Are you responsible?
Chris Avery, a leadership consultant, teaches how one can be responsible.
According to Avery, responsibility isn’t a character trait. It is a learned mental process operating identically in everyone. You know responsibility when you see it. You can teach it, study it and practice it.
If you are willing, you can choose to become more responsible. Avery says that responsibility is best achieved when individuals choose to pursue it as compared to others attempting to force you into responsibility. In other words, responsibility is best learned as it is modeled by others and taught as a virtue worthy to pursue.
Avery says there are three keys to unlocking and mastering responsibility. They are:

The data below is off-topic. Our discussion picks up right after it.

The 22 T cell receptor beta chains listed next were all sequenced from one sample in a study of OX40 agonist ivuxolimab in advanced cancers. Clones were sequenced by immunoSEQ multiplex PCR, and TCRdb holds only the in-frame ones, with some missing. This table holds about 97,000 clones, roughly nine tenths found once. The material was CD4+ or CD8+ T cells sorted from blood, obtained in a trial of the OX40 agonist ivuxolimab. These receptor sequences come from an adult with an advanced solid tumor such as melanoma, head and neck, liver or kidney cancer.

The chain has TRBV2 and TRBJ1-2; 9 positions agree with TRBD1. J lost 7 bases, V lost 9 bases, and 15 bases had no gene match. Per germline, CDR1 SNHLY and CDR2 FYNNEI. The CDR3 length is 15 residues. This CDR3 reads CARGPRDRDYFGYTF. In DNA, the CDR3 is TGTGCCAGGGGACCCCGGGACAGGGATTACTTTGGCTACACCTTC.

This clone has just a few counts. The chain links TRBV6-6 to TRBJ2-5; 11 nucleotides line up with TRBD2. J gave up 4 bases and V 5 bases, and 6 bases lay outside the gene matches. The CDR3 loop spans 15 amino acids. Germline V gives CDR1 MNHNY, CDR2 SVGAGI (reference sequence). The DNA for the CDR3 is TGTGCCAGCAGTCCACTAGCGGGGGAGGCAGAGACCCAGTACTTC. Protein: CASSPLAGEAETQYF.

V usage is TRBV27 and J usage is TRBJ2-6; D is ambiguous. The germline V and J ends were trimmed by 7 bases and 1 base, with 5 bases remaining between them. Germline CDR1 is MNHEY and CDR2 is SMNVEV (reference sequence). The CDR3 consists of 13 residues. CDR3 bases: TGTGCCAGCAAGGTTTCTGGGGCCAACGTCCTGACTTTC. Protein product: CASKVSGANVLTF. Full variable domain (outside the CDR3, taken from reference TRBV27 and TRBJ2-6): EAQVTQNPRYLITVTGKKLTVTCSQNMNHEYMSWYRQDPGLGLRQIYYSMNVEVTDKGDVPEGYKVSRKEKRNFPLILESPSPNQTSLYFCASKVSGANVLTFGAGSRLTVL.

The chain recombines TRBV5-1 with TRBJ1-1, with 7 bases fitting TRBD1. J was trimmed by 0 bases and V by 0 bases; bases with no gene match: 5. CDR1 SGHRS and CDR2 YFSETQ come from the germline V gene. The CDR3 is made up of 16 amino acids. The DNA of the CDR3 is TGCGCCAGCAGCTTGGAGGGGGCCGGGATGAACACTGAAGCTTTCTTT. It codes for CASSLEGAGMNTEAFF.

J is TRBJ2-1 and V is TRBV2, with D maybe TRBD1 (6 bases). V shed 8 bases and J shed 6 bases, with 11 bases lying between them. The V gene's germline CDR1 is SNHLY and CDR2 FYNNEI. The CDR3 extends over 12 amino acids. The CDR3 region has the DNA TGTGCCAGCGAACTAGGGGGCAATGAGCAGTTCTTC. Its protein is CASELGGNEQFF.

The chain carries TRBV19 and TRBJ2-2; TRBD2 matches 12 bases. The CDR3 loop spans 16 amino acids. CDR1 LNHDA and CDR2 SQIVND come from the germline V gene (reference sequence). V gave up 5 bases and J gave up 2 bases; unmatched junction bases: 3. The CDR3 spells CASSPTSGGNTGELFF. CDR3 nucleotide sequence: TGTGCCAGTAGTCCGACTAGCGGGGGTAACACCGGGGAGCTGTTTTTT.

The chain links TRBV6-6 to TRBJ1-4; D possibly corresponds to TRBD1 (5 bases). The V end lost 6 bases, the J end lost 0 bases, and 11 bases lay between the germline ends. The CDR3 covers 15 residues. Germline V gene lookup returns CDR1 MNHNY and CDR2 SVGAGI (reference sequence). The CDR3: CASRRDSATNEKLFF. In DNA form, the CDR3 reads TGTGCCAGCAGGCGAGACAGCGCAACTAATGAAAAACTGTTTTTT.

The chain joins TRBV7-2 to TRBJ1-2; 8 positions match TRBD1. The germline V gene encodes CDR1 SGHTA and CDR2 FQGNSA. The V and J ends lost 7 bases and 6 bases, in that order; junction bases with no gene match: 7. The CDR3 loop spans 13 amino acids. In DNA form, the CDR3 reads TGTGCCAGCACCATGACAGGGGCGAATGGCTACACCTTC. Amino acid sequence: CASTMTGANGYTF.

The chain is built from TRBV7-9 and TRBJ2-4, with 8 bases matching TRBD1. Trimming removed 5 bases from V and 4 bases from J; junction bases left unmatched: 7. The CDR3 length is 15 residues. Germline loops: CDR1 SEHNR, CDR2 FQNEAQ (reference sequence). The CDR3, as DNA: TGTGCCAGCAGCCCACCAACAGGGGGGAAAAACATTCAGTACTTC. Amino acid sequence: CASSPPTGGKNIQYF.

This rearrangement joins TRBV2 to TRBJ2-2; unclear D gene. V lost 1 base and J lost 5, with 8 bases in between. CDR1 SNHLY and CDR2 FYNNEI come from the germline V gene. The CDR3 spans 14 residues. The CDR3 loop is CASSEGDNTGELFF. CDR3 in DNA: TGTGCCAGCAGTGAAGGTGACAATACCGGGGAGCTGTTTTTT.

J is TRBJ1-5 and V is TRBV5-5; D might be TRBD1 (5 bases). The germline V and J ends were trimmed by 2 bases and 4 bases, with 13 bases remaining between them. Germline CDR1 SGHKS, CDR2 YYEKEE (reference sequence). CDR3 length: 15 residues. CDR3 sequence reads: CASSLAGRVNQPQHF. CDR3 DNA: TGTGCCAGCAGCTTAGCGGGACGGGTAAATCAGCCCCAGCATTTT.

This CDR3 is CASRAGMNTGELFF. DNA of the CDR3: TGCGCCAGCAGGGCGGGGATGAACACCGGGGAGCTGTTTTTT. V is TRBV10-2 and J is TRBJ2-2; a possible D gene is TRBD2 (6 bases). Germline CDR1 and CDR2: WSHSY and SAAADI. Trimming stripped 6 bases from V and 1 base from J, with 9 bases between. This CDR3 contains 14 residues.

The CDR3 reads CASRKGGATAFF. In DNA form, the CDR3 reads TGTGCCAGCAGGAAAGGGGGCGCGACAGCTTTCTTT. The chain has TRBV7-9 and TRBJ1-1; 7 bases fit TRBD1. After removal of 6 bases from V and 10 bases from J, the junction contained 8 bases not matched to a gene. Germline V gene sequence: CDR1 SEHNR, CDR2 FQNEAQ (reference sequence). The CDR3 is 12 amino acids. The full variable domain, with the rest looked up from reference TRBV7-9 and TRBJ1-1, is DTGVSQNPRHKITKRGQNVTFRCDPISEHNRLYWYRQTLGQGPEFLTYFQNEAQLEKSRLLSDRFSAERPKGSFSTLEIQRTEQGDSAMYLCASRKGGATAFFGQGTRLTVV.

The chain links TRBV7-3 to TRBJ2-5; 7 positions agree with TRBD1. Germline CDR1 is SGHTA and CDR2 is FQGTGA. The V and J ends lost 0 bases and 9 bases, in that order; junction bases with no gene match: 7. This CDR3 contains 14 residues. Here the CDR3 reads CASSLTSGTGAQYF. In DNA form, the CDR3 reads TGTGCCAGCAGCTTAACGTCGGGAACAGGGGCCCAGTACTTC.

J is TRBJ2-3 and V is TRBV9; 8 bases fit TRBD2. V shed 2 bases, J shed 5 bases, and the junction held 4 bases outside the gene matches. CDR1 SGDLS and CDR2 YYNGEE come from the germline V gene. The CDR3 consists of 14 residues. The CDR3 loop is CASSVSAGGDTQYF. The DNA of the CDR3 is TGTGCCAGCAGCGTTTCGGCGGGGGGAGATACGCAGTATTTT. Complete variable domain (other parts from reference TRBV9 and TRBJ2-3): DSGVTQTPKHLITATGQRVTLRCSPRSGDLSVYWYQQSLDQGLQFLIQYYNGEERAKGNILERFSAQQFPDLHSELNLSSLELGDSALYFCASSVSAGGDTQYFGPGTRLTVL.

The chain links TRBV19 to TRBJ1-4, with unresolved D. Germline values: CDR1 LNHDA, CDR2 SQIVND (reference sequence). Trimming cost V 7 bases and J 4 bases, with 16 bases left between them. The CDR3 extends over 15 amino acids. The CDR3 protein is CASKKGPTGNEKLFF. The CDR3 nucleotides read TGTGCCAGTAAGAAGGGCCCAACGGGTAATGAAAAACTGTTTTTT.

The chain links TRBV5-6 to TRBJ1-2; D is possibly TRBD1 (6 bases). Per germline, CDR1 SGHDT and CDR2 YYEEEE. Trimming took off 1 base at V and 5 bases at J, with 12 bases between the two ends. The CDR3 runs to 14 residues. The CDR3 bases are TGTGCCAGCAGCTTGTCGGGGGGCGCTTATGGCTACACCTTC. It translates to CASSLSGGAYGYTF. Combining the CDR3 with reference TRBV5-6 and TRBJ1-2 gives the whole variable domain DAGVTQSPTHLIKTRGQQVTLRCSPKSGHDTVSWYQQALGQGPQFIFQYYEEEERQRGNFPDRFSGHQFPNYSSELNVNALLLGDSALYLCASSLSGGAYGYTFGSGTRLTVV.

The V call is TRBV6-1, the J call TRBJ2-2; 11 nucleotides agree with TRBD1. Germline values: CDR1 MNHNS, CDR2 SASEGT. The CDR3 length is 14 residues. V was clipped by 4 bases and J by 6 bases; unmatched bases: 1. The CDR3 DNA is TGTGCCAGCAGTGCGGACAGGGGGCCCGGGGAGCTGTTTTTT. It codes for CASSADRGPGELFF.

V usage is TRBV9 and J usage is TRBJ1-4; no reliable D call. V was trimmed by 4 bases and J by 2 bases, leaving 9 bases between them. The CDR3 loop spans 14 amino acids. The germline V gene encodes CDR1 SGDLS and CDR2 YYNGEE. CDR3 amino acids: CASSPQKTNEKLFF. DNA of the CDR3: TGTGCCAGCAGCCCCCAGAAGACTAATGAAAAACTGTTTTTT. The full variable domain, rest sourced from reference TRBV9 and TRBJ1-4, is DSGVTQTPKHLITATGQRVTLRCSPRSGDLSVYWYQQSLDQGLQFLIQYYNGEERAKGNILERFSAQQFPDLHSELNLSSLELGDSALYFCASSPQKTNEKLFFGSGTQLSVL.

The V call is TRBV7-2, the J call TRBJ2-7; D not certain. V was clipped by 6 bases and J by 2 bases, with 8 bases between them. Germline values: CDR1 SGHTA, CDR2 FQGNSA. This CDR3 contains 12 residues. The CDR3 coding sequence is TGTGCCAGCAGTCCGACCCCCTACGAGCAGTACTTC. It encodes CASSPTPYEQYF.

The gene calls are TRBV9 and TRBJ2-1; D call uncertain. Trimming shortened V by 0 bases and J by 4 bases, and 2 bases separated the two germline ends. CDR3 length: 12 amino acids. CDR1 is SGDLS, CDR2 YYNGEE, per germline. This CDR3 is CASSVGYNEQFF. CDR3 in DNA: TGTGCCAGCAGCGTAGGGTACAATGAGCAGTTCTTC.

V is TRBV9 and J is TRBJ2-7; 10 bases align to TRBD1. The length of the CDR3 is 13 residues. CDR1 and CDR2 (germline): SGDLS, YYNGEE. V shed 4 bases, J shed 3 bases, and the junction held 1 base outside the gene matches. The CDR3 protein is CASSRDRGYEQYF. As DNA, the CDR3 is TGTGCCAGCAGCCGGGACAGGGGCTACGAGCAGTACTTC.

- INTENTION – Intending to respond responsibly when things go wrong. Responsible people see problems as opportunities to improve things and take steps to address them.
- AWARENESS – Catching yourself in the mental states Avery identifies as Denial, Lay Blame, Justify, Shame, Obligation, and Quit. Irresponsible people point fingers, voice regret, justify inaction and quit too easy and too soon.
- CONFRONT – Facing yourself to see what is true that you can learn, correct, or improve. Responsible people develop a sense of reality and move into an action mode. That takes courage. A responsible person prods himself to action when things require attention.
In our efforts to operate in a “lean” manner, responsibility is a fundamental.
We want to create ways to do things better and sustain them. Responsible teammates will ensure we maintain that standard.
We want to identify wastes and eliminate them. Responsible people draw attention to waste and participate in achieving the elimination.
The examples are many. But, a team of folks who endeavor to become responsible will win every time against those who dodge responsibility.